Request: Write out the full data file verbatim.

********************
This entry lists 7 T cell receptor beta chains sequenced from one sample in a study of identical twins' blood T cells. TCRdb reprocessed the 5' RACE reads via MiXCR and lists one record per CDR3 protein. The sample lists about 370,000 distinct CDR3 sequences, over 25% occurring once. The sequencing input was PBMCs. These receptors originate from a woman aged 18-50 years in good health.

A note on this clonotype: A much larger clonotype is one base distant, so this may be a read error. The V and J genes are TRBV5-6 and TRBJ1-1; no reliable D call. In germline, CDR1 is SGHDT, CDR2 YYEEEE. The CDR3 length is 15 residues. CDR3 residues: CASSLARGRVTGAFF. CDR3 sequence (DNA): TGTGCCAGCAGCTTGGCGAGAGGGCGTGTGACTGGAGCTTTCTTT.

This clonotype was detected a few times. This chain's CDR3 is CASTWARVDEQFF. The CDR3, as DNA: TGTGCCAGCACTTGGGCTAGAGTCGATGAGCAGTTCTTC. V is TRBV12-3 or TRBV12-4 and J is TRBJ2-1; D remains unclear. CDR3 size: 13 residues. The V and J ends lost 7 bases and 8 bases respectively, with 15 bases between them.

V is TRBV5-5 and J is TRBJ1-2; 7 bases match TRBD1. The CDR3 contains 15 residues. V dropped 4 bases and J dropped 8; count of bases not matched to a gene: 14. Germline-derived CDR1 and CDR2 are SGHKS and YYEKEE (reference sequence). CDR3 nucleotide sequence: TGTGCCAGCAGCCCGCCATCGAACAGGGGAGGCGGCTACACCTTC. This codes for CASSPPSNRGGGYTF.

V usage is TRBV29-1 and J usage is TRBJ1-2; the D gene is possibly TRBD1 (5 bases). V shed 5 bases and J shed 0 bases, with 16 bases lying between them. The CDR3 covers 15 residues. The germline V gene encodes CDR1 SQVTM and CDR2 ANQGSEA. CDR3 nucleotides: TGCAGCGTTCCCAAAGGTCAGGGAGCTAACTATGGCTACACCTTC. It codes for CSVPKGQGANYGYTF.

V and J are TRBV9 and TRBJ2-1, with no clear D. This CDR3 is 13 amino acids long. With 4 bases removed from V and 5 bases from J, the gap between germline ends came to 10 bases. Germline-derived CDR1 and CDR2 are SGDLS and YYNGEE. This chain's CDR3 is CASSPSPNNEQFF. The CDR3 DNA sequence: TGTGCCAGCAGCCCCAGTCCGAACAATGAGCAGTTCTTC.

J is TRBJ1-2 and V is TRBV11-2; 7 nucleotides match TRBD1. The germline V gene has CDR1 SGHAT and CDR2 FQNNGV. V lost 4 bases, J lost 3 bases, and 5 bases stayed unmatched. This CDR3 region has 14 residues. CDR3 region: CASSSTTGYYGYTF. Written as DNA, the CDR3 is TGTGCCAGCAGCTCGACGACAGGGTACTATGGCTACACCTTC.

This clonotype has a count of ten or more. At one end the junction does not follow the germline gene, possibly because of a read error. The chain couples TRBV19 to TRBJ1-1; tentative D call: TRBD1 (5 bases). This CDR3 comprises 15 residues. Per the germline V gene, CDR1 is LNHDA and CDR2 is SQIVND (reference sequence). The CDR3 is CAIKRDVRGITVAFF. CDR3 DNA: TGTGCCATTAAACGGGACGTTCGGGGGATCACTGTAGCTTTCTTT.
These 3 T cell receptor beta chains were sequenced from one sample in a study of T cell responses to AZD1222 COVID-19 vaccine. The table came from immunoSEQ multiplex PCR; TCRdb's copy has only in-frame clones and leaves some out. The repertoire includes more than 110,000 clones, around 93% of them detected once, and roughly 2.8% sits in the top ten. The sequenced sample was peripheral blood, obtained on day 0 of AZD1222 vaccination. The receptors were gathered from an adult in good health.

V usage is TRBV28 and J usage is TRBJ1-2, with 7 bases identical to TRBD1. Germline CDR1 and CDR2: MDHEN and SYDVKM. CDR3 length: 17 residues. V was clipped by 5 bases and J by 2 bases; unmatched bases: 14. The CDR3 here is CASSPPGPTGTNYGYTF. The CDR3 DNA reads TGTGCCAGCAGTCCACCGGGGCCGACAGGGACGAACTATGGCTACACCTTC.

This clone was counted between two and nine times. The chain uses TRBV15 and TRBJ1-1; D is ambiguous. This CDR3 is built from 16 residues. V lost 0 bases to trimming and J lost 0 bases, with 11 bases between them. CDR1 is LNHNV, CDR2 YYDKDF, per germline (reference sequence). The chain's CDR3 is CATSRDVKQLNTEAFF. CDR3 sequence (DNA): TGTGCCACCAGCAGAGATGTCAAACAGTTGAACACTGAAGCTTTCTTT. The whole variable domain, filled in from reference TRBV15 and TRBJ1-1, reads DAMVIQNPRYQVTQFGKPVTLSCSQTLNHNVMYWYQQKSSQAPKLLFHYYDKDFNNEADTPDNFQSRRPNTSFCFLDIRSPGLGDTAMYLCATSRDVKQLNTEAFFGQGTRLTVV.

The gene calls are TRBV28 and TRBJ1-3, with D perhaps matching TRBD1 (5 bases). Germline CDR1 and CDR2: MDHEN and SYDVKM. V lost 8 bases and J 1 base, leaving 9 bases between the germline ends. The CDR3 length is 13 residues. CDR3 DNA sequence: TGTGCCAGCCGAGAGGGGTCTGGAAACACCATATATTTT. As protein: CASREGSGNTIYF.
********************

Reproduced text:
This entry lists 7 T cell receptor beta chains sequenced from one sample in a study of identical twins' blood T cells. TCRdb reprocessed the 5' RACE reads via MiXCR and lists one record per CDR3 protein. The sample lists about 370,000 distinct CDR3 sequences, over 25% occurring once. The sequencing input was PBMCs. These receptors originate from a woman aged 18-50 years in good health.

A note on this clonotype: A much larger clonotype is one base distant, so this may be a read error. The V and J genes are TRBV5-6 and TRBJ1-1; no reliable D call. In germline, CDR1 is SGHDT, CDR2 YYEEEE. The CDR3 length is 15 residues. CDR3 residues: CASSLARGRVTGAFF. CDR3 sequence (DNA): TGTGCCAGCAGCTTGGCGAGAGGGCGTGTGACTGGAGCTTTCTTT.

This clonotype was detected a few times. This chain's CDR3 is CASTWARVDEQFF. The CDR3, as DNA: TGTGCCAGCACTTGGGCTAGAGTCGATGAGCAGTTCTTC. V is TRBV12-3 or TRBV12-4 and J is TRBJ2-1; D remains unclear. CDR3 size: 13 residues. The V and J ends lost 7 bases and 8 bases respectively, with 15 bases between them.

V is TRBV5-5 and J is TRBJ1-2; 7 bases match TRBD1. The CDR3 contains 15 residues. V dropped 4 bases and J dropped 8; count of bases not matched to a gene: 14. Germline-derived CDR1 and CDR2 are SGHKS and YYEKEE (reference sequence). CDR3 nucleotide sequence: TGTGCCAGCAGCCCGCCATCGAACAGGGGAGGCGGCTACACCTTC. This codes for CASSPPSNRGGGYTF.

V usage is TRBV29-1 and J usage is TRBJ1-2; the D gene is possibly TRBD1 (5 bases). V shed 5 bases and J shed 0 bases, with 16 bases lying between them. The CDR3 covers 15 residues. The germline V gene encodes CDR1 SQVTM and CDR2 ANQGSEA. CDR3 nucleotides: TGCAGCGTTCCCAAAGGTCAGGGAGCTAACTATGGCTACACCTTC. It codes for CSVPKGQGANYGYTF.

V and J are TRBV9 and TRBJ2-1, with no clear D. This CDR3 is 13 amino acids long. With 4 bases removed from V and 5 bases from J, the gap between germline ends came to 10 bases. Germline-derived CDR1 and CDR2 are SGDLS and YYNGEE. This chain's CDR3 is CASSPSPNNEQFF. The CDR3 DNA sequence: TGTGCCAGCAGCCCCAGTCCGAACAATGAGCAGTTCTTC.

J is TRBJ1-2 and V is TRBV11-2; 7 nucleotides match TRBD1. The germline V gene has CDR1 SGHAT and CDR2 FQNNGV. V lost 4 bases, J lost 3 bases, and 5 bases stayed unmatched. This CDR3 region has 14 residues. CDR3 region: CASSSTTGYYGYTF. Written as DNA, the CDR3 is TGTGCCAGCAGCTCGACGACAGGGTACTATGGCTACACCTTC.

This clonotype has a count of ten or more. At one end the junction does not follow the germline gene, possibly because of a read error. The chain couples TRBV19 to TRBJ1-1; tentative D call: TRBD1 (5 bases). This CDR3 comprises 15 residues. Per the germline V gene, CDR1 is LNHDA and CDR2 is SQIVND (reference sequence). The CDR3 is CAIKRDVRGITVAFF. CDR3 DNA: TGTGCCATTAAACGGGACGTTCGGGGGATCACTGTAGCTTTCTTT.
These 3 T cell receptor beta chains were sequenced from one sample in a study of T cell responses to AZD1222 COVID-19 vaccine. The table came from immunoSEQ multiplex PCR; TCRdb's copy has only in-frame clones and leaves some out. The repertoire includes more than 110,000 clones, around 93% of them detected once, and roughly 2.8% sits in the top ten. The sequenced sample was peripheral blood, obtained on day 0 of AZD1222 vaccination. The receptors were gathered from an adult in good health.

V usage is TRBV28 and J usage is TRBJ1-2, with 7 bases identical to TRBD1. Germline CDR1 and CDR2: MDHEN and SYDVKM. CDR3 length: 17 residues. V was clipped by 5 bases and J by 2 bases; unmatched bases: 14. The CDR3 here is CASSPPGPTGTNYGYTF. The CDR3 DNA reads TGTGCCAGCAGTCCACCGGGGCCGACAGGGACGAACTATGGCTACACCTTC.

This clone was counted between two and nine times. The chain uses TRBV15 and TRBJ1-1; D is ambiguous. This CDR3 is built from 16 residues. V lost 0 bases to trimming and J lost 0 bases, with 11 bases between them. CDR1 is LNHNV, CDR2 YYDKDF, per germline (reference sequence). The chain's CDR3 is CATSRDVKQLNTEAFF. CDR3 sequence (DNA): TGTGCCACCAGCAGAGATGTCAAACAGTTGAACACTGAAGCTTTCTTT. The whole variable domain, filled in from reference TRBV15 and TRBJ1-1, reads DAMVIQNPRYQVTQFGKPVTLSCSQTLNHNVMYWYQQKSSQAPKLLFHYYDKDFNNEADTPDNFQSRRPNTSFCFLDIRSPGLGDTAMYLCATSRDVKQLNTEAFFGQGTRLTVV.

The gene calls are TRBV28 and TRBJ1-3, with D perhaps matching TRBD1 (5 bases). Germline CDR1 and CDR2: MDHEN and SYDVKM. V lost 8 bases and J 1 base, leaving 9 bases between the germline ends. The CDR3 length is 13 residues. CDR3 DNA sequence: TGTGCCAGCCGAGAGGGGTCTGGAAACACCATATATTTT. As protein: CASREGSGNTIYF.